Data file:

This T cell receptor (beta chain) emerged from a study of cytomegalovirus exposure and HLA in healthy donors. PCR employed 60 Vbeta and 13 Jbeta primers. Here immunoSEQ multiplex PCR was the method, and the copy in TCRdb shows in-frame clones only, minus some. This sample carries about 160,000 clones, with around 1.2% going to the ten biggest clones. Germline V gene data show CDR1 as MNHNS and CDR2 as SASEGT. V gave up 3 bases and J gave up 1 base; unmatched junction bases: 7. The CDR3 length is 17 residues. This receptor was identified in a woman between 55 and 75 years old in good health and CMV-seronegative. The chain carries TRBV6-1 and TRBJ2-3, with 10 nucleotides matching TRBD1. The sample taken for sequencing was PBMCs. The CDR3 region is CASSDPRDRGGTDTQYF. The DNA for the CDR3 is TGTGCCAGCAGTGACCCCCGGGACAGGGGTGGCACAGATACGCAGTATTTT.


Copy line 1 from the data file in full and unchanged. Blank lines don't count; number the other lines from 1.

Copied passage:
This T cell receptor (beta chain) emerged from a study of cytomegalovirus exposure and HLA in healthy donors. PCR employed 60 Vbeta and 13 Jbeta primers. Here immunoSEQ multiplex PCR was the method, and the copy in TCRdb shows in-frame clones only, minus some. This sample carries about 160,000 clones, with around 1.2% going to the ten biggest clones. Germline V gene data show CDR1 as MNHNS and CDR2 as SASEGT. V gave up 3 bases and J gave up 1 base; unmatched junction bases: 7. The CDR3 length is 17 residues. This receptor was identified in a woman between 55 and 75 years old in good health and CMV-seronegative. The chain carries TRBV6-1 and TRBJ2-3, with 10 nucleotides matching TRBD1. The sample taken for sequencing was PBMCs. The CDR3 region is CASSDPRDRGGTDTQYF. The DNA for the CDR3 is TGTGCCAGCAGTGACCCCCGGGACAGGGGTGGCACAGATACGCAGTATTTT.